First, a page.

Wednesday, April 18, 2012
Thursday, April 5, 2012
Author: Bret Lott
Publisher: Ballantine Books
A contemporary take on the story of Ruth, this version is told by Naomi. It begins with the funeral of Ruth's husband, who was Naomi's son. Already a widow, Naomi had been living with her son and wife, but then she felt the call to go home – which means South Carolina. To her surprise, Ruth decides to move with her because “it isn't that she didn't have anything, but she had Naomi”. Both women continue to deal with the pain of widowhood, but Naomi is also feeling guilty for a one-night stand with her husband's business partner, now dying of cancer, who was the reason her son was driving on treacherous roads on the night he crashed. As the traditional story goes, Ruth finds love – a kind man who also loves Ruth's family and Naomi finds forgiveness and releases her bitterness. If you are into Nicholas Sparks novels, you might like this one, but I found myself skimming rather than reading. I think the original story has a lot more power and beauty.
Sunday, April 1, 2012
Authors: Alleen Pace Nilsen and Don L.F. Nilsen
This is one off my shelf. I bought it awhile ago but haven't gotten to it. I've often had students ask me about the intentionality of authors when they name characters. When I've attended readings by authors, that question is often asked also. Some authors don't name their characters until well into the writing and as the personality develops. Other authors state that the character just existed, and the author just wrote down the story. I was finally prompted to pick up this book because of finishing The Hunger Games and I was impressed with the author's ability to use names to foreshadow and extend the depth of characterization. Katniss – an edible water plant that is known for arrow shaped leaves. Rhue – or rue, to regret or be sorrowful. Peeta – close to pita bread, which reminds the reader of his origin. And, although Haymitch doesn't seem to have an origin, I kept thinking “hayseed” which is slang for a bumpkin or a yokel, which in the beginning, he certainly seems to be. There is a nice summary of names in Hunger Games here: Name Meanings.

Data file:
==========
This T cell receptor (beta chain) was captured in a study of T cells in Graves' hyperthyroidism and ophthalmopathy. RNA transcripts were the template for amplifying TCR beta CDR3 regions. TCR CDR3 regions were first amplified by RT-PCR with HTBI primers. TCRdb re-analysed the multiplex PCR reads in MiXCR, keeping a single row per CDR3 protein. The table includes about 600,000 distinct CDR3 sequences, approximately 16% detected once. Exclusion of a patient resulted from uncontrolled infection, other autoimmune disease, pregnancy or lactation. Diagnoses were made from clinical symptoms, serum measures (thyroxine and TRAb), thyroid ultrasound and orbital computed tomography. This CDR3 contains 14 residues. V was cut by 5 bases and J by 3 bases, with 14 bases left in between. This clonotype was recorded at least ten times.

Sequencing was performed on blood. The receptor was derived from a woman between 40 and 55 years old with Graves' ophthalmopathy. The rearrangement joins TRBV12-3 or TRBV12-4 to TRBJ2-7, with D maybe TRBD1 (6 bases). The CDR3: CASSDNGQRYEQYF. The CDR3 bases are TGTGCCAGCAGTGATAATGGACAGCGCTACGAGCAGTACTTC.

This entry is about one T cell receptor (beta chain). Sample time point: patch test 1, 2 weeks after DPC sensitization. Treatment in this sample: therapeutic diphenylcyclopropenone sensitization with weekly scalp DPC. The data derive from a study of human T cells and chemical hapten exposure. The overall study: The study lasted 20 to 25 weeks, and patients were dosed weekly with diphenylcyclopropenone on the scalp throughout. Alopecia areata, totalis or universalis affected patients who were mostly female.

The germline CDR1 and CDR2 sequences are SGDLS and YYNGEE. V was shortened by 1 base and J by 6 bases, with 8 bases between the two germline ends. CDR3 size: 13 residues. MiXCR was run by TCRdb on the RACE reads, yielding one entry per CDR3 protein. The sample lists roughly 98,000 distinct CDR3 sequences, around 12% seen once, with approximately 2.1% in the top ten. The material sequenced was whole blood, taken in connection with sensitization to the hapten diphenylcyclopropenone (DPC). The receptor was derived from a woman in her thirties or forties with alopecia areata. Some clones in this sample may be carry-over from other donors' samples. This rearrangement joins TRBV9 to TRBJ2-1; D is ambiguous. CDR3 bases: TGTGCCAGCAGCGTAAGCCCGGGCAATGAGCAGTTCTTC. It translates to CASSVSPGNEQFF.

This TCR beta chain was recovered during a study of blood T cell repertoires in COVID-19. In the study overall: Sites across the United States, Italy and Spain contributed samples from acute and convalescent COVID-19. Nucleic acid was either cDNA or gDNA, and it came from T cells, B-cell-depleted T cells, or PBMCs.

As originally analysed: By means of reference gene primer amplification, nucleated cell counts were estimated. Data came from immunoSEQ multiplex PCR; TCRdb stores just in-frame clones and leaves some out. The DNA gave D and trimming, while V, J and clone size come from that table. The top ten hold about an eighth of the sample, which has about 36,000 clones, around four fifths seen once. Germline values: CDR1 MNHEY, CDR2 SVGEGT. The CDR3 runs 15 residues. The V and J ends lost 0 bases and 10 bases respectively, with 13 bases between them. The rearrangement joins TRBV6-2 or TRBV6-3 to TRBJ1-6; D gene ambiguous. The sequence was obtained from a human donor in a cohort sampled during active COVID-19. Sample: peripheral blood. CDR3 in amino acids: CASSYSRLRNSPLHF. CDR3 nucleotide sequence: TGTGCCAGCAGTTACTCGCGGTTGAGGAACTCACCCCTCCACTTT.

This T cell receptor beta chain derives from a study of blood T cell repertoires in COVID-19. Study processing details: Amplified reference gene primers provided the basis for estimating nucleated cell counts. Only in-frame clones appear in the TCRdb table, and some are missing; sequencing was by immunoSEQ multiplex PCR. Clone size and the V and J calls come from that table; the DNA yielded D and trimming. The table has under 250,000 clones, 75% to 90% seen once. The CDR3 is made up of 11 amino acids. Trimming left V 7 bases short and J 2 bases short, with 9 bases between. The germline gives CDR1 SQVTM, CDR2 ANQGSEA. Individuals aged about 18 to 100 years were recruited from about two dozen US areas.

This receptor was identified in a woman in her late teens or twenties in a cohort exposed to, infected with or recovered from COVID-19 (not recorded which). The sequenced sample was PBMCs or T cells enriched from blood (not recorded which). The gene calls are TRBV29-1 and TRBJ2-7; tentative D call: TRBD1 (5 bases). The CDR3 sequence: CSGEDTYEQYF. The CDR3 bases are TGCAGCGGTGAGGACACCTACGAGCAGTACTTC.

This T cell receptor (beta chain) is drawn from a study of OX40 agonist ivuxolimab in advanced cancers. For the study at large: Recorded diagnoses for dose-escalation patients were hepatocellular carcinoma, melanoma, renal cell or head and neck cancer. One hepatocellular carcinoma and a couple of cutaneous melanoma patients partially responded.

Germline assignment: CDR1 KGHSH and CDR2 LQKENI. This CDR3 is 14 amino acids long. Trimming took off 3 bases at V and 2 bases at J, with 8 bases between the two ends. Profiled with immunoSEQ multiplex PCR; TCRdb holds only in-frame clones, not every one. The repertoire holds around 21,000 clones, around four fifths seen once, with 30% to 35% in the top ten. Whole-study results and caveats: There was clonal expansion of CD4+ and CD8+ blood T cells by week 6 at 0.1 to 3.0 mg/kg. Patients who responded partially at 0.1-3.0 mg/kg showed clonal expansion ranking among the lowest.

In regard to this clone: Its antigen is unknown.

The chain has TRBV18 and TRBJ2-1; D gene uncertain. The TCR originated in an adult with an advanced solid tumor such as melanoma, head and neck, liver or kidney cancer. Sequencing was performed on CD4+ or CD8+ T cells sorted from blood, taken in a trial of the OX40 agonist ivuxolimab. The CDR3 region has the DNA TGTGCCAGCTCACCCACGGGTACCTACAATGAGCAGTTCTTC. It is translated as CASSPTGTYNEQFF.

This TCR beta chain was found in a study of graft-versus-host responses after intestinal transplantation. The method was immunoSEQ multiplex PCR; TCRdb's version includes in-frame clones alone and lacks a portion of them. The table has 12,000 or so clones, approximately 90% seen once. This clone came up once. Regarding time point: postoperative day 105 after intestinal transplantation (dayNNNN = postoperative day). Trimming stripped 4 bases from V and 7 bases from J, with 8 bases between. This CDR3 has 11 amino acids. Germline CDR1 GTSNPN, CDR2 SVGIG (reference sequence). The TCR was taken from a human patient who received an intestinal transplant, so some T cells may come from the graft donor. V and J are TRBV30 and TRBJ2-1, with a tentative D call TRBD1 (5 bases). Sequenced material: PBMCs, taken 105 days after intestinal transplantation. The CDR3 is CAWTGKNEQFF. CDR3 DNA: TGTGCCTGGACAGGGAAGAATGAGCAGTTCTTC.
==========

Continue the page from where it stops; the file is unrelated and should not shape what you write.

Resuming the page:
The Nilsens had the honor of interviewing Robert Cormier many years ago about his use of names in novel such as The Chocolate War, I Am the Cheese, and After the First Death. This interview turned into an article, which turned into a book. Although the book isn't hefty, there's a lot of interesting tidbits, which are even more interesting for anyone who as read the authors the Nilsens highlight such as: M.E. Kerr, Gary Paulsen, Louis Sachar, Francesca Lia Block, Karen Cushman, Gary Soto, Nancy Farmer, Orson Scott Card, and Ursula K. LeGuin. In many cases, the Nilsens have communicated with the authors directly, plus they link historical naming trends and facts to how the authors selected names.
There is a preview of the book here: Names and Naming in Young Adult Literature
Although a bit old, here is Alleen Nilsen's YA BookPage